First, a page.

Class scheduling moves from Naviance to Q student connect

Students learn new system for course selection

As of 2019, Naviance, the familiar interface that students have used for class requests in the past, will be replaced. After a thorough comparison of numerous applications, the administration decided that Q Student Connect was the best option for the switch.

Naviance discontinued their preceding system and turned to a new one where incoming freshman would pick their classes in advance for the next four years. Since this new method doesn’t coincide with Oak Park High School’s master schedule, a switch of programs was necessary.

Student Connect portals opened on February 23 at 6 p.m. for current juniors, February 26 at 9 p.m. for sophomores, February 28 at 9 p.m. for freshmen and all portals will close at March 3 at 9 p.m.

Some students are concerned that this system might not run as smooth or be as fair as Naviance which was based on a first come, first served format.

“I personally don’t like the new format of picking classes, because there’s no guaranteeing which ones you’ll get,” junior Erica Thompson wrote to the Talon. “I don’t think it’s fair that someone who procrastinates picking their classes could possibly take someone else’s spot in a class who signed up right away.”

However, according to Principal Kevin Buchanan, the new system isn’t really a lottery system.

“We put classes in based on course requirements. All students will get all of their core classes including AP and honors as long as they meet the prerequisites. Some classes, where the demand exceeds the supply, like some zero period classes, will be closed once the enrollment caps are met. So, students who make course requests first have a greater chance of getting those classes,” Buchanan said.

Other students have voiced their concerns with the new process of requesting classes and have questioned if it’ll be as effective as Naviance.

“From what I’ve heard, the new program doesn’t sound like it’ll run smoothly at all. I think it’ll only complicate things for [students],” sophomore Ryan Kokenis wrote to the Talon.

While students are upset at the discontinuation of the priority system, the administration is also having trouble on the back end of the situation. Previously, Naviance’s course request module made for an easy-to-manage process with integrated tools such as the ability to timestamp, cap courses, and waitlist students. Q Student Connect is a less user-friendly interface because it restricts, not one, but all of these prior abilities.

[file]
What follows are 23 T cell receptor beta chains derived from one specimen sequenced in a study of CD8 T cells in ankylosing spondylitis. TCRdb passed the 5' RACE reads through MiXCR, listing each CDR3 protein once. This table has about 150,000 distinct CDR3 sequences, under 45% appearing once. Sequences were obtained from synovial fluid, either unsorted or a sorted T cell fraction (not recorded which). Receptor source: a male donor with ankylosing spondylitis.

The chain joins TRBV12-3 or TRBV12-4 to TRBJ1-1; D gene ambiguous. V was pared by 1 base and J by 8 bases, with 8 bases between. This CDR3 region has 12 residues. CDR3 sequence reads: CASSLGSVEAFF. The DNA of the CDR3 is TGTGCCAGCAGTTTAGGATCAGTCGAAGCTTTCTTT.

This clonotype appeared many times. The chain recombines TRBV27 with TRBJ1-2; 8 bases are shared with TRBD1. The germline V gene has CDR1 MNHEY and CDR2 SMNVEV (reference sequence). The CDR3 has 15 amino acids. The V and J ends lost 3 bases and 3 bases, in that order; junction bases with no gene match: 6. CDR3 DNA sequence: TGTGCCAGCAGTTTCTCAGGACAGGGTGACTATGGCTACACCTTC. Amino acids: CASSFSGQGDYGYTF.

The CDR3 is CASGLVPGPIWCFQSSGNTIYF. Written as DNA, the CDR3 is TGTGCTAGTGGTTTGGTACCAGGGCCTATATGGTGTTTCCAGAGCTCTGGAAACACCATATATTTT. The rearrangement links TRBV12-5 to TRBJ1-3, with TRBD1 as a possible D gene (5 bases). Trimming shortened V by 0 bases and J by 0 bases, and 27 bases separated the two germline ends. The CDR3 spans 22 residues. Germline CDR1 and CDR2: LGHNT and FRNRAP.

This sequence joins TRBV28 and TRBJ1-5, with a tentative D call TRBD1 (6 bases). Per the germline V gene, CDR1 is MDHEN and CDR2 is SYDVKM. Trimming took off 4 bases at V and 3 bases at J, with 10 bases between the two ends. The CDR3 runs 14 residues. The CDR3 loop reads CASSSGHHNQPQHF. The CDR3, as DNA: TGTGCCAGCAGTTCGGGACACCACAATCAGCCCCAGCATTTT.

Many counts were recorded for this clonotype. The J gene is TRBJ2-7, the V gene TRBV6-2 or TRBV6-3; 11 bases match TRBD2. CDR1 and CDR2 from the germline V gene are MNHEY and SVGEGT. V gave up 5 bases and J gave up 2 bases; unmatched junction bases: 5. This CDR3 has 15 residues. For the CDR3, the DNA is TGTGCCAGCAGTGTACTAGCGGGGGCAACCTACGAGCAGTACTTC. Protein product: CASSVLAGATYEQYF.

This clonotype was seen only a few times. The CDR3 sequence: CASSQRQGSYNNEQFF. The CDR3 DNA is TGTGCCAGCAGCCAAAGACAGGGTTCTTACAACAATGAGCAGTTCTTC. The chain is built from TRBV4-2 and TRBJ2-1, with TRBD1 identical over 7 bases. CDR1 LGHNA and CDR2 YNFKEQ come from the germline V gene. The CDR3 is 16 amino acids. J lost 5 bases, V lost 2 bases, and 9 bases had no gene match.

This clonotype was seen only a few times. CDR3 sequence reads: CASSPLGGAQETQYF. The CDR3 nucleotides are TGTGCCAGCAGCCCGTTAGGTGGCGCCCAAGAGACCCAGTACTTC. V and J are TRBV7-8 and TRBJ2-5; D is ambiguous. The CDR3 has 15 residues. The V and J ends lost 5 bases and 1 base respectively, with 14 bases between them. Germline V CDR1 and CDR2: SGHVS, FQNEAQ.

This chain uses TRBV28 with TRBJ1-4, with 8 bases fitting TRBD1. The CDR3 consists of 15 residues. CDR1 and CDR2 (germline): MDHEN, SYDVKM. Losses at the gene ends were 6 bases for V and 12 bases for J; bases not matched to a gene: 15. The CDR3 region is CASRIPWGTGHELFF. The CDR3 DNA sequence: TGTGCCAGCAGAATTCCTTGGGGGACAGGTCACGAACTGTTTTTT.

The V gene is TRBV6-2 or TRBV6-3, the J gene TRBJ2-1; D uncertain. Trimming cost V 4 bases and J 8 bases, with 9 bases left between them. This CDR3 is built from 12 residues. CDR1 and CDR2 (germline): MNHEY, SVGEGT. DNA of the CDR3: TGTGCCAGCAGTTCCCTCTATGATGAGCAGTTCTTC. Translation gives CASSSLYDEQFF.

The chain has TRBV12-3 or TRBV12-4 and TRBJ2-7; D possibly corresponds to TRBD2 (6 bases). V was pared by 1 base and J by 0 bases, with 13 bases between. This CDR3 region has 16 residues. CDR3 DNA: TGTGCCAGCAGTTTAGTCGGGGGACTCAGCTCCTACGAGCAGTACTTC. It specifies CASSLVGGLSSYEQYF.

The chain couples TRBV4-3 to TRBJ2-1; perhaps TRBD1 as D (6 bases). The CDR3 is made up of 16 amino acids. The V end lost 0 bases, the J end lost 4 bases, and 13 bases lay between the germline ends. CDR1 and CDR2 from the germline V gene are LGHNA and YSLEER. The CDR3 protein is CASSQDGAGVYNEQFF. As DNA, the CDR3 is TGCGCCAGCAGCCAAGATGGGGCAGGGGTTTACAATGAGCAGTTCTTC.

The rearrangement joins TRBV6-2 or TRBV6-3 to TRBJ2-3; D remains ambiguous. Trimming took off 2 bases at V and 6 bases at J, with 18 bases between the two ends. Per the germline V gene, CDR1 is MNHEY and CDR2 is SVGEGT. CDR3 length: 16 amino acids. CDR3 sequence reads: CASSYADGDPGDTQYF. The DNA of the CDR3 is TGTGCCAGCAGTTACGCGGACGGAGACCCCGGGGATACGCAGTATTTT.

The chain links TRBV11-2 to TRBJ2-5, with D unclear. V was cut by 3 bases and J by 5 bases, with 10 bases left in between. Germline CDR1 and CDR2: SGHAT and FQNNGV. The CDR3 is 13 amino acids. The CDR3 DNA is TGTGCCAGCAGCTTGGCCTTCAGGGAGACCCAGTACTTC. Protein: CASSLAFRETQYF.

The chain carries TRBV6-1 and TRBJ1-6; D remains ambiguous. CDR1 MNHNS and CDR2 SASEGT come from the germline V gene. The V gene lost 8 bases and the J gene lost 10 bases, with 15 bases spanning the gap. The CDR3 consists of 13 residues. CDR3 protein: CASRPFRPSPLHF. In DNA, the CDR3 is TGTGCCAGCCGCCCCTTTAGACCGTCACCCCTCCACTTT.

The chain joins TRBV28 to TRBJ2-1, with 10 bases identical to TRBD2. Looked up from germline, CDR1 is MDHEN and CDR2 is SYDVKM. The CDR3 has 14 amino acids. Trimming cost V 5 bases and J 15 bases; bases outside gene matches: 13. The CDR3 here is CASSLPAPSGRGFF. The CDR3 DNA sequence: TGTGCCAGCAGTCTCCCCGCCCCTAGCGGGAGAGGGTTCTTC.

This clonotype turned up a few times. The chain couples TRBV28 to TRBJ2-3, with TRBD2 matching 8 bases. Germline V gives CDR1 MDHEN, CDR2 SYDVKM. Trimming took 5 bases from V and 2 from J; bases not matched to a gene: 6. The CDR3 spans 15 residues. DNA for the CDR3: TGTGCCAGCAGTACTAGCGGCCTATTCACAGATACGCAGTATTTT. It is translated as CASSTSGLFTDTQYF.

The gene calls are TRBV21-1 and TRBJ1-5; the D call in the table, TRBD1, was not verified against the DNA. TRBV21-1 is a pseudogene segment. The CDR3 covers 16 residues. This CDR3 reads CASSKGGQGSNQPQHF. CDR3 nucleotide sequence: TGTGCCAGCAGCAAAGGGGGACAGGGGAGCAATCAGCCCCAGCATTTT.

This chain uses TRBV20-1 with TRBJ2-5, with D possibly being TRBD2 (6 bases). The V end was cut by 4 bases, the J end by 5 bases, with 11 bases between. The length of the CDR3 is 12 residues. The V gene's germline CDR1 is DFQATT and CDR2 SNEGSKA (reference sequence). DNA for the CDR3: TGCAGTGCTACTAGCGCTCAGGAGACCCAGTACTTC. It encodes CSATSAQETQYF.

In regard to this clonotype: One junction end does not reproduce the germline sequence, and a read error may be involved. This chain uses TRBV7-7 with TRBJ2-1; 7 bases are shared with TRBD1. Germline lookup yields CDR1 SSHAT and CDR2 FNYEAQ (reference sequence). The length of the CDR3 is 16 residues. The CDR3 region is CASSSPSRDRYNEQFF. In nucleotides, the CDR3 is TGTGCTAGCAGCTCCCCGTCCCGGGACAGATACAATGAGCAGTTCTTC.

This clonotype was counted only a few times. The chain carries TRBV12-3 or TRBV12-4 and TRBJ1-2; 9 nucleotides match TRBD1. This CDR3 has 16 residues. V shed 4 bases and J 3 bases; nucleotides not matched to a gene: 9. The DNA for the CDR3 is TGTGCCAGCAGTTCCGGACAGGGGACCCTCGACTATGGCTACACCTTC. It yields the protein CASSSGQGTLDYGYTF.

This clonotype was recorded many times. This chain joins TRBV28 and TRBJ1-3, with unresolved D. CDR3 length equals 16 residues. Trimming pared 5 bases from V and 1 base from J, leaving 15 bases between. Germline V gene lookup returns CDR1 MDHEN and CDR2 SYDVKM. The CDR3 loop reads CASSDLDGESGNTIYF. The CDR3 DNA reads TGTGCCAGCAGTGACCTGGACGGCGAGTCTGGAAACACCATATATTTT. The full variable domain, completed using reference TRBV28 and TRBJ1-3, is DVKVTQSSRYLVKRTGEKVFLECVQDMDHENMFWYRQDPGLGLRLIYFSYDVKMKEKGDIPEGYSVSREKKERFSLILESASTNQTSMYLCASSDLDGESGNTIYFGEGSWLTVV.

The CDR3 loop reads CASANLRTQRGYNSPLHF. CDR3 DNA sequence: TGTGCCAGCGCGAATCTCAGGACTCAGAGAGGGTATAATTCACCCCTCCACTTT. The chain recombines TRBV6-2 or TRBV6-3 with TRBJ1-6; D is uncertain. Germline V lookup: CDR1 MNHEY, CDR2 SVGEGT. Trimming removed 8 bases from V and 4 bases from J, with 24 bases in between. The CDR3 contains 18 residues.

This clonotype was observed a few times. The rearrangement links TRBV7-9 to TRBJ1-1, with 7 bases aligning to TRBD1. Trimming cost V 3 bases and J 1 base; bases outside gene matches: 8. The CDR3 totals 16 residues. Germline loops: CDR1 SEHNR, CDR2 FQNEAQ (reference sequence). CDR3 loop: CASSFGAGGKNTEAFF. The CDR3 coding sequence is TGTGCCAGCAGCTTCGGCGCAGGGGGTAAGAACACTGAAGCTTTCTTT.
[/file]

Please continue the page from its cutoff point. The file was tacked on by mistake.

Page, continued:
“I could potentially get 300 course requests for a zero period,” Buchanan said.

Buchanan said he is expecting roughly 20,000 course requests overall. To avoid complications, Buchanan and school counselor Randy McLelland will be monitoring the request process live on a computer to manually cap classes for students checking the availability of their desired course.

“Once a class gets to a point where we know that it’s full, we’re going to turn that course off,” Buchanan said.

While it has its inconveniences, an upside of Q Student Connect is that it allows the administration to preload required courses to save time. However, this aspect of the program begins to fall short as the students move through each grade level. Whereas six classes can be preloaded onto a freshman’s schedule, only one class, Life Skills, can be preloaded onto a senior’s schedule.

“This works better at middle school because almost all of the students are taking the same courses,” Buchanan said.

In addition to holding several course advisement meetings, Buchanan has uploaded a slideshow and two tutorials on Oak Park High School’s website to better inform the students signing up for their next year’s classes.

“[The faculty] realizes that it’s a difficult situation that’s compounded by the fact that [former Assistant Principal Bryan] Martin isn’t here,” Buchanan said.

In the past, Martin was in charge of managing students’ class requests. As of August 27, 2018, Martin transferred districts to be the new principal at Rancho Campana High School.

“There may be some difficulties adjusting to the new process but I have no doubt that OPHS will end up having a master schedule that serves all of its students’ needs,” Bryan Martin wrote to the Talon. “OPHS will be a beacon for the community and Ventura County for years to come.”